Posted by: AdminS
Lower oil prices had pundits anticipating lower than expected earnings from Canada’s largest banks; however, Q2 profits for 2015 were anything but disappointing for the Banks.
Even as mortgage loan growth slows in volume, and interest rates continue to remain at historical lows, the Banks still continue to generate tonnes of profits from the interest payments paid by Canadians each month. Investment banking and capital markets profits contributed largely as underwriting revenues on market activity and mergers & acquisitions activity also picked up.
Home-owners, or Canadians otherwise tuned into the Canada mortgage landscape might recall that the Bank of Canada lowered their overnight lending rate by 0.25%, however; Canada’s big banks responded in kind by only lowering their prime rates by 0.15% – creating a 0.10% spread in the favour of the big banks – which is pure profit into the bank’s pocket.
Make no mistake, mortgage revenues from Canadian home-owners still remains a cash cow for Canada’s big banks.
Here are each individual bank’s profits for the second quarter:
- $2.5 billion for RBC
- $1.86 billion for TD
- $1.73 billion for BNS
- $999 million for BMO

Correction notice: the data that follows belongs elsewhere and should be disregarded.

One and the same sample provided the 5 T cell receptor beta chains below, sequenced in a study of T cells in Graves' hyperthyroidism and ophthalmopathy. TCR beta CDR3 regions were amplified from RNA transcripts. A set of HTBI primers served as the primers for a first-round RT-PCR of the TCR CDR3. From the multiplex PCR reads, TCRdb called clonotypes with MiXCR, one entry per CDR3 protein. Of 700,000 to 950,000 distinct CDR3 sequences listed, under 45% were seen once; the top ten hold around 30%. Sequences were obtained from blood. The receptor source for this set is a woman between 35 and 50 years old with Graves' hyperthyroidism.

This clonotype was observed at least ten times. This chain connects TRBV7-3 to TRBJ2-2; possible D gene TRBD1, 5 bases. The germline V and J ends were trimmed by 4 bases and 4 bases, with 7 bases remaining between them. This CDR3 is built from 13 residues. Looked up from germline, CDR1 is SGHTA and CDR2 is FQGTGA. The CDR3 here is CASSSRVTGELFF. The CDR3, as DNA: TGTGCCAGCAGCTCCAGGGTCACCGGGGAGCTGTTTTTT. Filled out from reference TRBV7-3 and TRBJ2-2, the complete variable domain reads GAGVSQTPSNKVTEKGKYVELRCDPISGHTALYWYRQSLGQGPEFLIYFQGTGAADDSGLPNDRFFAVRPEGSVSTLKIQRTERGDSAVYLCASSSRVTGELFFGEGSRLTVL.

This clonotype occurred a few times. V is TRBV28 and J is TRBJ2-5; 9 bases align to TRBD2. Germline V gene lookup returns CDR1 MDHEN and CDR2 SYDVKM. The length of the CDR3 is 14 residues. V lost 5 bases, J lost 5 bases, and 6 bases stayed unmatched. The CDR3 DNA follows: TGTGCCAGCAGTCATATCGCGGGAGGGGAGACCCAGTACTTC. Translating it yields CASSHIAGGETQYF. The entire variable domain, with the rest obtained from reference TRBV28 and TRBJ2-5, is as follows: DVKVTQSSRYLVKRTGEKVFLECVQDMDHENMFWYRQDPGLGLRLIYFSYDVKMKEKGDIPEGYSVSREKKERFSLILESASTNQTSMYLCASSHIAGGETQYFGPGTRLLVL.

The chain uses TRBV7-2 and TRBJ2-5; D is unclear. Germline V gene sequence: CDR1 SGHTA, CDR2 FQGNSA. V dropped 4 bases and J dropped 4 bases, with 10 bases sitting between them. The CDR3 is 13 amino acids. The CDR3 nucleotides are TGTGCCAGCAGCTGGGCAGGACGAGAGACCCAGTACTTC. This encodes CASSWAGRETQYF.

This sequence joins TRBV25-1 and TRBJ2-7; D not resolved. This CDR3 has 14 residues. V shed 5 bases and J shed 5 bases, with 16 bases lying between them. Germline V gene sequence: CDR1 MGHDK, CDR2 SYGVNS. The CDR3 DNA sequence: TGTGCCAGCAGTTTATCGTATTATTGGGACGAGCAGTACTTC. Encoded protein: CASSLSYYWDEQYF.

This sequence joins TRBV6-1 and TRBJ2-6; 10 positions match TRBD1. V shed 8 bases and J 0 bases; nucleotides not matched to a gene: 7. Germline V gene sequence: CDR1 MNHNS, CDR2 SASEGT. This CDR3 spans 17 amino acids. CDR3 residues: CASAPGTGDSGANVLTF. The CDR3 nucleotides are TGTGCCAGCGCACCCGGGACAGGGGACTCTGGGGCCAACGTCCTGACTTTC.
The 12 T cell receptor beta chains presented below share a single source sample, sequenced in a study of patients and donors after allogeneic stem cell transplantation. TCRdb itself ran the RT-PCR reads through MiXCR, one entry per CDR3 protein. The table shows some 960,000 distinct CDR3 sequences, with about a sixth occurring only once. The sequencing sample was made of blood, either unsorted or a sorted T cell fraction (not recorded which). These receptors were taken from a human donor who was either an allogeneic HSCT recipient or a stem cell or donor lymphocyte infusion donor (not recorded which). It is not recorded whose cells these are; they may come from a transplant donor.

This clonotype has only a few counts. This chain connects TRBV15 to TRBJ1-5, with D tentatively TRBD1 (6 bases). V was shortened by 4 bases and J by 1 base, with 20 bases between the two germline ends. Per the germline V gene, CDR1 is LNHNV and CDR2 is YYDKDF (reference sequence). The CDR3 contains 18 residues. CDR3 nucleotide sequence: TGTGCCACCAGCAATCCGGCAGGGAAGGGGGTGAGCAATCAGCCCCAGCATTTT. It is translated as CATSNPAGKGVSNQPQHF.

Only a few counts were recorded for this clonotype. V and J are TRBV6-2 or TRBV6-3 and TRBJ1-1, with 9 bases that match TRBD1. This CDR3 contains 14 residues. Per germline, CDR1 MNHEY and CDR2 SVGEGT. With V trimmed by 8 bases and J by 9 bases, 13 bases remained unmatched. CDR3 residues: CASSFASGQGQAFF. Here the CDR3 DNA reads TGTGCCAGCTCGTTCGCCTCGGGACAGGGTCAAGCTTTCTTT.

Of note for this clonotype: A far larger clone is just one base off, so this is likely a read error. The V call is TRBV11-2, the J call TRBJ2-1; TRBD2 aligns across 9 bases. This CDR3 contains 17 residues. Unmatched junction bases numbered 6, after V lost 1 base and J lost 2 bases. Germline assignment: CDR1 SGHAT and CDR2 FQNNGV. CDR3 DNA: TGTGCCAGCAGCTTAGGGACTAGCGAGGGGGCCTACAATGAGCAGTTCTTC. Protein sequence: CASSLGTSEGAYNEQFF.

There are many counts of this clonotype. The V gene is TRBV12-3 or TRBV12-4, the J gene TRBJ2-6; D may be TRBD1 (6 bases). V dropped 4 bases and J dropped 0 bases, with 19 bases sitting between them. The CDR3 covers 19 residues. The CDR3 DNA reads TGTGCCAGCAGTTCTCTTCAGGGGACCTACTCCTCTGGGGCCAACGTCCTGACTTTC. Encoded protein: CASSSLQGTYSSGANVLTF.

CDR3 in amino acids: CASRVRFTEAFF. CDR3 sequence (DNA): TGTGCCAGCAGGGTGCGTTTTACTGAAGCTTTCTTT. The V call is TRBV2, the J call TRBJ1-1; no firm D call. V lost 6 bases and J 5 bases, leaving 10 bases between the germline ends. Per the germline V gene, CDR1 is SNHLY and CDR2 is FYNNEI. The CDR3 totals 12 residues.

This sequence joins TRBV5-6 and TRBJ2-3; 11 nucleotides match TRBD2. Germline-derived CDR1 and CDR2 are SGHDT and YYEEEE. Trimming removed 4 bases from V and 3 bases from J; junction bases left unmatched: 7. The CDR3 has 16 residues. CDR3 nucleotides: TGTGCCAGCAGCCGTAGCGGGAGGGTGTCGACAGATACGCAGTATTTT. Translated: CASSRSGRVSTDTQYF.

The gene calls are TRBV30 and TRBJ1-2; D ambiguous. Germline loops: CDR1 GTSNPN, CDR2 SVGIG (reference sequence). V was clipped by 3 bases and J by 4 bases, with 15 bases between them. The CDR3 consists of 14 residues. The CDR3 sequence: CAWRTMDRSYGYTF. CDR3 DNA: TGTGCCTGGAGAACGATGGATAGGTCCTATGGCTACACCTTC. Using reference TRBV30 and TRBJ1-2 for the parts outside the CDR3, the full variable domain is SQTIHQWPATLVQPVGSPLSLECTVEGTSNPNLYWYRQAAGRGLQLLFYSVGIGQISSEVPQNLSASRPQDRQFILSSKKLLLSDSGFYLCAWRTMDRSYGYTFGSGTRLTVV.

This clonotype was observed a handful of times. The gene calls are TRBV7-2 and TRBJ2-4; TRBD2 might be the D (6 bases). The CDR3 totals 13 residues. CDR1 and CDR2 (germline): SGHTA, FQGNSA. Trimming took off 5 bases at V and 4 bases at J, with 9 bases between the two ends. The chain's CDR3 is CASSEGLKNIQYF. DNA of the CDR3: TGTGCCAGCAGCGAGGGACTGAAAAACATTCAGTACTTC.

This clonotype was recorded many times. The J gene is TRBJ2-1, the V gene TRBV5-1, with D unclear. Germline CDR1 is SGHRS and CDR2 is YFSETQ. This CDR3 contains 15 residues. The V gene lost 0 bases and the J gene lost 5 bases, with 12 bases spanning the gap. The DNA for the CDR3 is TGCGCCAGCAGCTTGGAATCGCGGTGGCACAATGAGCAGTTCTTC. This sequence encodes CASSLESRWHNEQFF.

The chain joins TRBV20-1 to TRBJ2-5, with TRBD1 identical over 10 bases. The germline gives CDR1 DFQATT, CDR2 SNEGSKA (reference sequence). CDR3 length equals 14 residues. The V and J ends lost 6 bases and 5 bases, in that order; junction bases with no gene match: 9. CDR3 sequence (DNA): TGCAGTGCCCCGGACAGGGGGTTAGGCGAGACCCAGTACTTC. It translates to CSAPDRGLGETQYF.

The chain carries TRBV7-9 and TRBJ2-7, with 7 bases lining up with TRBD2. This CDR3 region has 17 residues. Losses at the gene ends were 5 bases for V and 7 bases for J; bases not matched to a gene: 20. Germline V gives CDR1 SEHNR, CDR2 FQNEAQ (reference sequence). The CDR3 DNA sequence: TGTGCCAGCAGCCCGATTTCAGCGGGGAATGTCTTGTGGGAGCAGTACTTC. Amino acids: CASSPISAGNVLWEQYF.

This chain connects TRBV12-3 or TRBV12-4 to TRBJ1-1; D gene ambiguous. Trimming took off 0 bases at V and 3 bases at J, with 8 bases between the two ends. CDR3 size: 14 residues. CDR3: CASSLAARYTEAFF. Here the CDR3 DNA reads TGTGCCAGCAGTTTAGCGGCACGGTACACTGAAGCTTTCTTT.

- $911 million for CIBC
It would be disingenuous to say that the Big Banks don’t contribute to the Canadian economy – of course they do; however, when it comes to your mortgage, Canada’s biggest banks often leave something to be desired by offering mortgage products with tonnes of sizzle, but often little steak.
The biggest issues with the mortgage products offered by Canada’s largest banks are the use of ‘posted rates‘ designed to increase the amount of money Canadians pay in penalties, collateral mortgages which limit the options of home-owners come time to renew your mortgage and mortgage rates which force home-owners to negotiate – playing chicken with clients before offering competitive mortgage rates. These are aspects of mortgages that are rarely discussed during the financing process and are often ‘surprises’ to home-owners that they may or may not have accounted for. Often times the fine print can cost a Canadian home-owner thousands of dollars.